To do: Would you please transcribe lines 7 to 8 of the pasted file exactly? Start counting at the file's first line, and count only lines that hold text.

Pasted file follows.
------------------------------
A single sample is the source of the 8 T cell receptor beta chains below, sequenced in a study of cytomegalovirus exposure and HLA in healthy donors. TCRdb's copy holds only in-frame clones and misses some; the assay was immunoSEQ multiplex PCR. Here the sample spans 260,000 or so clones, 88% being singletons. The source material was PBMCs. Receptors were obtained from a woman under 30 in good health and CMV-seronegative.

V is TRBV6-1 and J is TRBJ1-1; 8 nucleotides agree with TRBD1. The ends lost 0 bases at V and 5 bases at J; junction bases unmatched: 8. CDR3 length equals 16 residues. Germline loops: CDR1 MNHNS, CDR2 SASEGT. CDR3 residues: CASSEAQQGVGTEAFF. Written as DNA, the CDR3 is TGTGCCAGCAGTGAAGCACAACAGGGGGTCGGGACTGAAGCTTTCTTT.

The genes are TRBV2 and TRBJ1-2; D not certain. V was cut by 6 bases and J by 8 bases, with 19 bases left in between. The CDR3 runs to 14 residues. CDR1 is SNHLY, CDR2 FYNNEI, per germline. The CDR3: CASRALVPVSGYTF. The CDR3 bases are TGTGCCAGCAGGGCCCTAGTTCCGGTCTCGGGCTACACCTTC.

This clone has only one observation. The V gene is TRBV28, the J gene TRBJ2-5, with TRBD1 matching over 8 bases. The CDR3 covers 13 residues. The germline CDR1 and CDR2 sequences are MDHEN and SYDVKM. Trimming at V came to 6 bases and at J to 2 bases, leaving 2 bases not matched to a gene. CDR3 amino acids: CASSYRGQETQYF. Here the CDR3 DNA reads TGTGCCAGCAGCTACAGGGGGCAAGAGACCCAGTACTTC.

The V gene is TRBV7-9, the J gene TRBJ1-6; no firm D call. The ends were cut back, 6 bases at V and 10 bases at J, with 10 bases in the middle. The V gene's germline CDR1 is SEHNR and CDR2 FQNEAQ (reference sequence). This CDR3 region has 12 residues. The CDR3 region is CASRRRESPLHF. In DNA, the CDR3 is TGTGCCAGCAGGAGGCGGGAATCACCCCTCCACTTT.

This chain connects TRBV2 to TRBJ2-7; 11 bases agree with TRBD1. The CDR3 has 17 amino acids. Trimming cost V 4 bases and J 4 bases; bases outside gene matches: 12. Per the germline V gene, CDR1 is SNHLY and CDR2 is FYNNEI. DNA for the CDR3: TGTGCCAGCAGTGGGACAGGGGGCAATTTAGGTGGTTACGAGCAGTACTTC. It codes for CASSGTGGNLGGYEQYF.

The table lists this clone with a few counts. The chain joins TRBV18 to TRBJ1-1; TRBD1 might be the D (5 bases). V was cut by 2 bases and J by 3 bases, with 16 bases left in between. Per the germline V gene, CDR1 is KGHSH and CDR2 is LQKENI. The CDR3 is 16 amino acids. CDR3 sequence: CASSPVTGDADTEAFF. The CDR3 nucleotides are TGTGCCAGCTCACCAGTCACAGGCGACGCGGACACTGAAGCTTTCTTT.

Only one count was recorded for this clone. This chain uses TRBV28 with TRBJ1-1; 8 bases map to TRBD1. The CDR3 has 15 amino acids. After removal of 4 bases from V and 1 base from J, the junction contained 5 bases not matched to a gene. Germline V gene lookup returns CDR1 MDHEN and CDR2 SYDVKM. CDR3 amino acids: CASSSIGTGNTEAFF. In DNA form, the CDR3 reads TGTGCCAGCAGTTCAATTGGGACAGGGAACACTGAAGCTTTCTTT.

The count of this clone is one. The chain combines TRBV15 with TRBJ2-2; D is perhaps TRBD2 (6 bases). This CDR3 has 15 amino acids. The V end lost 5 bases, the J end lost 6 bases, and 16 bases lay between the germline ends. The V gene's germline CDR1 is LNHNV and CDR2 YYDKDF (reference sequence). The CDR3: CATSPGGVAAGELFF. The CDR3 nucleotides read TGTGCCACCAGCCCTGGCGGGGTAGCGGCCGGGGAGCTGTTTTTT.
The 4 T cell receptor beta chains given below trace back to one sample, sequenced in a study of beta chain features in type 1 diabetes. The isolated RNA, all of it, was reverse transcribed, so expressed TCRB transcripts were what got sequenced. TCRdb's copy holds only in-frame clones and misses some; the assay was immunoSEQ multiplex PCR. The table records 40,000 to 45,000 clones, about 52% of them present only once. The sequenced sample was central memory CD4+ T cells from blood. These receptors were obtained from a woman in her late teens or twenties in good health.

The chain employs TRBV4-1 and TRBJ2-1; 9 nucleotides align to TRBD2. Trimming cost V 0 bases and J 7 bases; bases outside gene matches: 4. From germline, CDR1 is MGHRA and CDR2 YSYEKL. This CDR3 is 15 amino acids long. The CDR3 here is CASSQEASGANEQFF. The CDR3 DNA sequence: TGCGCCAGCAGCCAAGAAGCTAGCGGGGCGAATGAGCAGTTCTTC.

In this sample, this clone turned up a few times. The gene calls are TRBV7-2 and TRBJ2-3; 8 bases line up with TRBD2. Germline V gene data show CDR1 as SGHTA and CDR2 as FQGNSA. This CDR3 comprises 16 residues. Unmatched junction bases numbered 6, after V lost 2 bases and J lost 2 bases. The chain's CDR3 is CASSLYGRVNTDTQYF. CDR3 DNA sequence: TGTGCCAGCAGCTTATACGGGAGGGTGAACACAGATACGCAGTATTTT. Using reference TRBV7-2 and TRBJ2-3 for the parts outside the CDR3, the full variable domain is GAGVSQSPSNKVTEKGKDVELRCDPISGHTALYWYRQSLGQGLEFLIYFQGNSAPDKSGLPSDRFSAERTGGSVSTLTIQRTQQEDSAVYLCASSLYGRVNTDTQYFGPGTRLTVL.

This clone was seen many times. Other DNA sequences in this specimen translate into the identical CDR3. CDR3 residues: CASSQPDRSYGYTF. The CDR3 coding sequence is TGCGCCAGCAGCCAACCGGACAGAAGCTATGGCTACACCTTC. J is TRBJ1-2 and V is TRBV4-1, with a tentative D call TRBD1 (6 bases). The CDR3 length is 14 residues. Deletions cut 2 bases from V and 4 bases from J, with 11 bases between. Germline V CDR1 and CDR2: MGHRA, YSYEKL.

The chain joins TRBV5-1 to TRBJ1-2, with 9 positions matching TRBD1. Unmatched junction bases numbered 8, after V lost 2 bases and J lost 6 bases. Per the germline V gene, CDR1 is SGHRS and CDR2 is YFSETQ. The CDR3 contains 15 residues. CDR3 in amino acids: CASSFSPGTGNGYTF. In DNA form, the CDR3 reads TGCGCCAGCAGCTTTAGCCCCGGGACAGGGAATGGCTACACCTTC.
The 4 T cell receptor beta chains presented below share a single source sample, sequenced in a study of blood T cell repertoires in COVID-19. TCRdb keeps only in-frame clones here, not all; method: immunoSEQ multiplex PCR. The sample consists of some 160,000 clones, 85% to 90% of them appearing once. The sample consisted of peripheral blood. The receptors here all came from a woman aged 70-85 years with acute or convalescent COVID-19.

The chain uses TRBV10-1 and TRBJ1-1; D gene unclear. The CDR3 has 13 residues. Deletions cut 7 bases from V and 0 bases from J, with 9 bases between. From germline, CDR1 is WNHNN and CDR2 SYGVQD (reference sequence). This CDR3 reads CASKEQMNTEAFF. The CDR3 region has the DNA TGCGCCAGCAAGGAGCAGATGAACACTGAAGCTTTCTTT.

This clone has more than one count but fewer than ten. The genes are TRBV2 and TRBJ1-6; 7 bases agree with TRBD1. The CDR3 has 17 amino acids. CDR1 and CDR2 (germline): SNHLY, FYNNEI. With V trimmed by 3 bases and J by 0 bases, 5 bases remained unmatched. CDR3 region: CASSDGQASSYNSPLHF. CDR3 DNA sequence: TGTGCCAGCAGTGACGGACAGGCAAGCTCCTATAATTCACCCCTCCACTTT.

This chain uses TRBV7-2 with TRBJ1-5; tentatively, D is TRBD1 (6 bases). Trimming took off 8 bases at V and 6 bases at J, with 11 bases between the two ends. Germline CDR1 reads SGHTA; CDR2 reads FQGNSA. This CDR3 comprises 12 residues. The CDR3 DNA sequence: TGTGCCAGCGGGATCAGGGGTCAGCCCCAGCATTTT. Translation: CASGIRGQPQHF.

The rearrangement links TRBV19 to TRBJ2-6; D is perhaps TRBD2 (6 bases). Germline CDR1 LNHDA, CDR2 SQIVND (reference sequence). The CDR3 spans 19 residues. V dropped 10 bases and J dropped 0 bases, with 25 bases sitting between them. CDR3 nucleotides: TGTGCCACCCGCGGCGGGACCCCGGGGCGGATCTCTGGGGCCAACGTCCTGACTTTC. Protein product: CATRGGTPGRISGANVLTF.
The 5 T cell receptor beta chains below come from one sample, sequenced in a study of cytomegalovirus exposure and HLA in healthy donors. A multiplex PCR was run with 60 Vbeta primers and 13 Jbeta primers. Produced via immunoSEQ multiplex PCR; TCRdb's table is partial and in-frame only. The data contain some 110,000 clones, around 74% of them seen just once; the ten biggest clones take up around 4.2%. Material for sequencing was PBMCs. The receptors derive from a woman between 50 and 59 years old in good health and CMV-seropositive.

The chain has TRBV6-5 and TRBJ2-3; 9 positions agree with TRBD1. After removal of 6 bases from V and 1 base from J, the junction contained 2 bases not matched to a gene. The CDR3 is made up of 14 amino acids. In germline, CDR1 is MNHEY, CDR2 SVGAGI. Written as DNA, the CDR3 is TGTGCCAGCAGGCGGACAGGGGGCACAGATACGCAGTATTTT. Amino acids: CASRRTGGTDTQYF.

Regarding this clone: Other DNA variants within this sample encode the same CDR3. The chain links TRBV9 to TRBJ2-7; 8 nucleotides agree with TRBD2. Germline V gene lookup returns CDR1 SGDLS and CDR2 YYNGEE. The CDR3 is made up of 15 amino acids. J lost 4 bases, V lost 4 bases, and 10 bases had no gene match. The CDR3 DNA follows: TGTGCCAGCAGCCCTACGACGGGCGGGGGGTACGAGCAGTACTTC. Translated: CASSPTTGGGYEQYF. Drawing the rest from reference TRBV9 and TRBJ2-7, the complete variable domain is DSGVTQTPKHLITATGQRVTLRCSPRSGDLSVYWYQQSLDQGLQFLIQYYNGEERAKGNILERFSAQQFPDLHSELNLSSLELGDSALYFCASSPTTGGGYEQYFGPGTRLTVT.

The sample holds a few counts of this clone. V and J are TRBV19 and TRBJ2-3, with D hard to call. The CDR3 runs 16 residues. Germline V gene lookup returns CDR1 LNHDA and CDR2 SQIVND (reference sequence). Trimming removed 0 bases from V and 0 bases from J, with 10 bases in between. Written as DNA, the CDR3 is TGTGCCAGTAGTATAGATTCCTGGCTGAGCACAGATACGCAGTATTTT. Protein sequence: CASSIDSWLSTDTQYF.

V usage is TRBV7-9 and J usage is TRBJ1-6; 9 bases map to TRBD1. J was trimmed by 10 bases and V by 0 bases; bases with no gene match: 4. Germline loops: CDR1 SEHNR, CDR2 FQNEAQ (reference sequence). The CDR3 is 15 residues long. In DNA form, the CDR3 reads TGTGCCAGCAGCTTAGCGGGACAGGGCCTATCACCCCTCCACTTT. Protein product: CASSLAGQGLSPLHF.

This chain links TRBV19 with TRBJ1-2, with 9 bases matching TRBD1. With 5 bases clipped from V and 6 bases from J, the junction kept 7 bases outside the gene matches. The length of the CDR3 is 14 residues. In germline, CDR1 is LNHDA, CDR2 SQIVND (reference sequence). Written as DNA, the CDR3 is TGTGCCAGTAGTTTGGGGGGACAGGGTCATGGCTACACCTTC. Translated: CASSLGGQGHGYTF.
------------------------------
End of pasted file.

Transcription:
The table lists this clone with a few counts. The chain joins TRBV18 to TRBJ1-1; TRBD1 might be the D (5 bases). V was cut by 2 bases and J by 3 bases, with 16 bases left in between. Per the germline V gene, CDR1 is KGHSH and CDR2 is LQKENI. The CDR3 is 16 amino acids. CDR3 sequence: CASSPVTGDADTEAFF. The CDR3 nucleotides are TGTGCCAGCTCACCAGTCACAGGCGACGCGGACACTGAAGCTTTCTTT.

Only one count was recorded for this clone. This chain uses TRBV28 with TRBJ1-1; 8 bases map to TRBD1. The CDR3 has 15 amino acids. After removal of 4 bases from V and 1 base from J, the junction contained 5 bases not matched to a gene. Germline V gene lookup returns CDR1 MDHEN and CDR2 SYDVKM. CDR3 amino acids: CASSSIGTGNTEAFF. In DNA form, the CDR3 reads TGTGCCAGCAGTTCAATTGGGACAGGGAACACTGAAGCTTTCTTT.